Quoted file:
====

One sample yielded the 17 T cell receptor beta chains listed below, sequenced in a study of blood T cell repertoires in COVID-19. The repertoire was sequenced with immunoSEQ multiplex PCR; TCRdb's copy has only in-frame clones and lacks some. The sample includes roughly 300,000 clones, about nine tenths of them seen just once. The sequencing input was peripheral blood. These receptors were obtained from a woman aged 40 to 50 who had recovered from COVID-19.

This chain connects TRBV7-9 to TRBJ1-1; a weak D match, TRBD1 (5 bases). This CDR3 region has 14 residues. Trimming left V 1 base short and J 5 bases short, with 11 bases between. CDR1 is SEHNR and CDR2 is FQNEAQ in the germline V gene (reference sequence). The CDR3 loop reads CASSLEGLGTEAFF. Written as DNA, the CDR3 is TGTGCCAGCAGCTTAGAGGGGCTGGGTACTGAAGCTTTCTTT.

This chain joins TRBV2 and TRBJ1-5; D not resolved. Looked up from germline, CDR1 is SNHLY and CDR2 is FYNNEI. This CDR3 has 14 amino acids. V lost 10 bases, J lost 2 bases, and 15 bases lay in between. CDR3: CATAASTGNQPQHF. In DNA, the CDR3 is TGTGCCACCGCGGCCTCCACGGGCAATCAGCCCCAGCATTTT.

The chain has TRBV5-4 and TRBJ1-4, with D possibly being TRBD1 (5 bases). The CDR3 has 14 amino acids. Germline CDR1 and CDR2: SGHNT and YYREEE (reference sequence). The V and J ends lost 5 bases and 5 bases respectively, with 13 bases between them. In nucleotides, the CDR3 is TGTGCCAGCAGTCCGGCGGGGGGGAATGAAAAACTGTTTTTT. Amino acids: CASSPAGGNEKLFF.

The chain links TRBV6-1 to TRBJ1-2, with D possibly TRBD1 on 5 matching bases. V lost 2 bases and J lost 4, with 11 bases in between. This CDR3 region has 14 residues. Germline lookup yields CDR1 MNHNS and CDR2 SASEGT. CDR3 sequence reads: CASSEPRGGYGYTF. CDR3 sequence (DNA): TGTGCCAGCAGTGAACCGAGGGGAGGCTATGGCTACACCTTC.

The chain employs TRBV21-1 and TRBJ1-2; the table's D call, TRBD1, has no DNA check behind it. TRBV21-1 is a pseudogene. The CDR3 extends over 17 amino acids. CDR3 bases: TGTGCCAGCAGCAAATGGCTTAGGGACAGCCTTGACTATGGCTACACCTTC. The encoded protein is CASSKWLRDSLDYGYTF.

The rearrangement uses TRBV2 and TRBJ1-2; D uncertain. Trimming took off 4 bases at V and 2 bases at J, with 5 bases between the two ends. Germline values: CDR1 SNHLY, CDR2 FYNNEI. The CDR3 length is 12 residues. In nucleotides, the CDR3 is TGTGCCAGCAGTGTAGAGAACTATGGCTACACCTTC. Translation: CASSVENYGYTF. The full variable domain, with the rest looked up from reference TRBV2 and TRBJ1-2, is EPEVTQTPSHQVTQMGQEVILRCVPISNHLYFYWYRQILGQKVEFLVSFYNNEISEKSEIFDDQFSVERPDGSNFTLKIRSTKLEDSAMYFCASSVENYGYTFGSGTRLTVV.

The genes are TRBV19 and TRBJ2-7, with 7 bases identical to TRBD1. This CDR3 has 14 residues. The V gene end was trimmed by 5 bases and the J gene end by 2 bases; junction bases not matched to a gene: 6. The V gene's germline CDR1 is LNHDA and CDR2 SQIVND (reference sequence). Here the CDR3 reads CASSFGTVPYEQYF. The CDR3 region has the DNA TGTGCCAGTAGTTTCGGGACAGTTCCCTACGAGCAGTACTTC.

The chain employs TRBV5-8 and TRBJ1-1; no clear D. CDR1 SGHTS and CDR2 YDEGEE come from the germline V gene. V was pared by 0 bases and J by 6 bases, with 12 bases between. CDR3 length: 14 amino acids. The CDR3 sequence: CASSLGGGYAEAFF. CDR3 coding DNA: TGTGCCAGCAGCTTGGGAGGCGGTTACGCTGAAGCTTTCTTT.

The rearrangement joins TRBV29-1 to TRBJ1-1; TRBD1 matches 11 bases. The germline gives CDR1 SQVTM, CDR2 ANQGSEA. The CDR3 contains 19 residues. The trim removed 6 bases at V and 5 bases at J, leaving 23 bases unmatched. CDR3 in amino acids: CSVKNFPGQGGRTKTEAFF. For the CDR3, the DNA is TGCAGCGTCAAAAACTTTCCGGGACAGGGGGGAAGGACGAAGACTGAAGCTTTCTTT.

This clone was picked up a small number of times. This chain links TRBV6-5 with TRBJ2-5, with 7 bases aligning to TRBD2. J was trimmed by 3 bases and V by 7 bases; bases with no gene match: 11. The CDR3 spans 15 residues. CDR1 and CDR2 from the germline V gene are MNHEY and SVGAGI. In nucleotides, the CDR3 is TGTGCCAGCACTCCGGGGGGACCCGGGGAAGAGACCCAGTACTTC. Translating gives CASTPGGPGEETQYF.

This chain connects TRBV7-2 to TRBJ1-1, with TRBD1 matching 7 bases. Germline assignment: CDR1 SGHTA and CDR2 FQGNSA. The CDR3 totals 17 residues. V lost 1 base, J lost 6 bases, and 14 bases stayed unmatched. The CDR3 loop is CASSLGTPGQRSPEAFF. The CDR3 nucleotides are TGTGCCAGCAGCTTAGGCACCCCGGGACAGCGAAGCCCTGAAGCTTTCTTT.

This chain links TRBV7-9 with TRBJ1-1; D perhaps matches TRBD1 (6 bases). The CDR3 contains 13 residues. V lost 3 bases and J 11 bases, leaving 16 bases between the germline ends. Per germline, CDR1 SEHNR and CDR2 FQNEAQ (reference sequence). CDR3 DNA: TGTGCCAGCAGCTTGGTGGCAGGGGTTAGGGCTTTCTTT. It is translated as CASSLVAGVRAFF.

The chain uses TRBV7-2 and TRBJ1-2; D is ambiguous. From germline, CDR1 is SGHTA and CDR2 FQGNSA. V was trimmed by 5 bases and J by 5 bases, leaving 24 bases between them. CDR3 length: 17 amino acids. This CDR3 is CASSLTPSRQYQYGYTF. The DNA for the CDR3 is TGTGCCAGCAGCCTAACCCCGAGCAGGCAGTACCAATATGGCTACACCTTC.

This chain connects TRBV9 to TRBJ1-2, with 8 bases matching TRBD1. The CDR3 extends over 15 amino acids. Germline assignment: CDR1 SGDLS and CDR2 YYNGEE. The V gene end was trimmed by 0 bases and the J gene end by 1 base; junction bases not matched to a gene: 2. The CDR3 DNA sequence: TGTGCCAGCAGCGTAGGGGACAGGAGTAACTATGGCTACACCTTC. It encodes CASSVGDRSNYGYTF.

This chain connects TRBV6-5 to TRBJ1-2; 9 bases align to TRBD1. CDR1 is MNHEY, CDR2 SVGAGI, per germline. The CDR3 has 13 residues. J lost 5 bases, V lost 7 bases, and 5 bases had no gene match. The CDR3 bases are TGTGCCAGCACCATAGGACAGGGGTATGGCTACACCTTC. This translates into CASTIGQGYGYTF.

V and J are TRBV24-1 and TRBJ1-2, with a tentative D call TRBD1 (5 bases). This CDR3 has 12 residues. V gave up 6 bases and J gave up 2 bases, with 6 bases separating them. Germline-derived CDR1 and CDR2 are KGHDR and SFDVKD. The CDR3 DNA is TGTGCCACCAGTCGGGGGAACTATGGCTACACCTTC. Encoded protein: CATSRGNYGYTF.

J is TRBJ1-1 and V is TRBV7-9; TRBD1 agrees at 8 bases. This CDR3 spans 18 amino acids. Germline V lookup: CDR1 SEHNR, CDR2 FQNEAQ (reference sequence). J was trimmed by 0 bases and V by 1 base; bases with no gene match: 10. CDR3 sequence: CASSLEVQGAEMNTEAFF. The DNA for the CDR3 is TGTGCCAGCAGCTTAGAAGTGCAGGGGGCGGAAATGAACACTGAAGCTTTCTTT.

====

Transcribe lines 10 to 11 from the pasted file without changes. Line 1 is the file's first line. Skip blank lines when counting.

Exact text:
The rearrangement joins TRBV29-1 to TRBJ1-1; TRBD1 matches 11 bases. The germline gives CDR1 SQVTM, CDR2 ANQGSEA. The CDR3 contains 19 residues. The trim removed 6 bases at V and 5 bases at J, leaving 23 bases unmatched. CDR3 in amino acids: CSVKNFPGQGGRTKTEAFF. For the CDR3, the DNA is TGCAGCGTCAAAAACTTTCCGGGACAGGGGGGAAGGACGAAGACTGAAGCTTTCTTT.

This clone was picked up a small number of times. This chain links TRBV6-5 with TRBJ2-5, with 7 bases aligning to TRBD2. J was trimmed by 3 bases and V by 7 bases; bases with no gene match: 11. The CDR3 spans 15 residues. CDR1 and CDR2 from the germline V gene are MNHEY and SVGAGI. In nucleotides, the CDR3 is TGTGCCAGCACTCCGGGGGGACCCGGGGAAGAGACCCAGTACTTC. Translating gives CASTPGGPGEETQYF.